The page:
“I ‘d like to prevent birds from flying into my windows,” writes Phil Larose in Toronto. “How can I do this? Is there an ultraviolet light that I can shine on the inside of a window that will deter birds? I’ve heard they can see UV light.” Birds flying into windows is indeed a serious, tragic issue – and the numbers are staggering. The Globe has previously reported that one to ten million birds are killed each year in Toronto due to collisions with buildings and other structures.
Carolyn Ireland, The Globe’s Real Estate reporter, looked into your question:
Migratory birds do face greater peril as glass towers continue to rise in Canadian cities. Birds are dying from collisions with windows because they do not perceive glass; they see the sky and tree canopy reflected back at them.
Fortunately, the increasing awareness of concerned humans like you has helped to bring about solutions that really do work, according to Michael Mesure, founder and executive director of FLAP Canada.
FLAP, or Fatal Light Awareness Program, has been helping to create safe passage for migratory birds since 1993.
Architect and FLAP partner John Robert Carley uses Feather Friendly Film DIY tape at his own house. The peel-and-stick tape leaves a subtle pattern of dots on the outside of the glass. Humans barely notice it but to birds the visual cues and contrast signal a big cautionary sign.
Mr. Carley, who has advised Toronto city council on the issue, says it’s vital that the solution be applied to the exterior of the glass because that’s the first surface the birds see.
Other effective technologies include paracord lines which hang from the top of the window and sway in the wind, and black fibreglass screening that hangs several inches in front of the glass.The critical areas to protect are up to five stories above grade because most birds aren’t flying much above the tree canopy.
By the way – those commonly-seen hawk-shaped silhouettes do not deter birds. As for your question about ultraviolet light, it’s true that birds can see that part of the spectrum of natural sunlight that humans can’t.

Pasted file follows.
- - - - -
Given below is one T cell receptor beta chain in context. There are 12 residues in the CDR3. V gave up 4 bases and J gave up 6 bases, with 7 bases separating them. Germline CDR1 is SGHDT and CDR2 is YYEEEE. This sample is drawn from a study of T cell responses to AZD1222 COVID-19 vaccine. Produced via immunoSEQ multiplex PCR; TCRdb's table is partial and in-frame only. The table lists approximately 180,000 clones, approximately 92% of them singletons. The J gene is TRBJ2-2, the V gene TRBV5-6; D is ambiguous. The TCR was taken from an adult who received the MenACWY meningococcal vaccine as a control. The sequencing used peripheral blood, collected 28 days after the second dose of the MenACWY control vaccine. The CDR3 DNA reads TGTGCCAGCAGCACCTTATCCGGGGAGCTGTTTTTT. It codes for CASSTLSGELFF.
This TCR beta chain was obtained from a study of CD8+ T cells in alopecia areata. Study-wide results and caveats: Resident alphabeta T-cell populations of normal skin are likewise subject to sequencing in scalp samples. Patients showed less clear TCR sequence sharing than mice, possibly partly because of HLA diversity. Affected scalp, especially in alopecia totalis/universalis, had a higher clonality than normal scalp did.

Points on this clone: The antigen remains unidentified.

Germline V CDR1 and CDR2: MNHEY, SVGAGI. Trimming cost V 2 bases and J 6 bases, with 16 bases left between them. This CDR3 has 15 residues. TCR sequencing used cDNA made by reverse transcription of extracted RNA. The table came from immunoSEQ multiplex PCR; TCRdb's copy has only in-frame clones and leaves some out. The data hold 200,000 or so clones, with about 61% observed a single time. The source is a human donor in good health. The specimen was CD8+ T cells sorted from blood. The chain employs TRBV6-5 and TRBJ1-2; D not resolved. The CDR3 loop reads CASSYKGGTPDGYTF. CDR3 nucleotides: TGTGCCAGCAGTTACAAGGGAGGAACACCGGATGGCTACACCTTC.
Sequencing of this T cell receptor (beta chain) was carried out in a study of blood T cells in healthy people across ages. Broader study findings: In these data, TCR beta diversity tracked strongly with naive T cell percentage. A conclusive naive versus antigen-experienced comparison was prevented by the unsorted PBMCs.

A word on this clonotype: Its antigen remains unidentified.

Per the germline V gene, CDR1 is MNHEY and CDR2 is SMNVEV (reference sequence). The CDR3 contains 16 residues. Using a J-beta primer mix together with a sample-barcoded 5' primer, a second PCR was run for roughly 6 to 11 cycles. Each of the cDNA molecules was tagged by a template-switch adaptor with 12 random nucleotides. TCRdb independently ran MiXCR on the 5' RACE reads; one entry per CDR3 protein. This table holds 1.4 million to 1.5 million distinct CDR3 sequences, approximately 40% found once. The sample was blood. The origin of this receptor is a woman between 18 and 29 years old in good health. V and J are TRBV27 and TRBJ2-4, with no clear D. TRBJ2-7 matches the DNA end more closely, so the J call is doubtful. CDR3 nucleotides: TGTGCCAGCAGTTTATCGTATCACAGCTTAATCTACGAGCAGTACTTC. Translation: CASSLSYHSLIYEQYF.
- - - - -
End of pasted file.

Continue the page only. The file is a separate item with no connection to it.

FLAP says UV technologies hold promise but field studies show more work needs to be done before these solutions can be rolled out. Mr. Mesure laments that it’s difficult for individual condo owners to implement any of these solutions on their own.
Regulations are in place for new construction, but some builders are finding loopholes because they think buyers are fearful of anything that might interfere with their unobstructed views. “Their customers are also going to be unhappy if they find dead birds lying on their patio,” Mr. Carley says.
The Feather Friendly pattern provides more than 98 per cent clear viewing, the architect adds. The more buyers choose bird-friendly builders, the more they will pay attention, Mr. Carley says.
Office workers and condo residents at older buildings can also agitate to have their management provide a retrofit solution.
Mr. Mesure is heartened to see that people love birds – and if they collectively pull together on this issue, developers, building managers and politicians will respond. “They believe in this,” he says of Canadians. “If anything, it’s amazing what power in numbers can do.”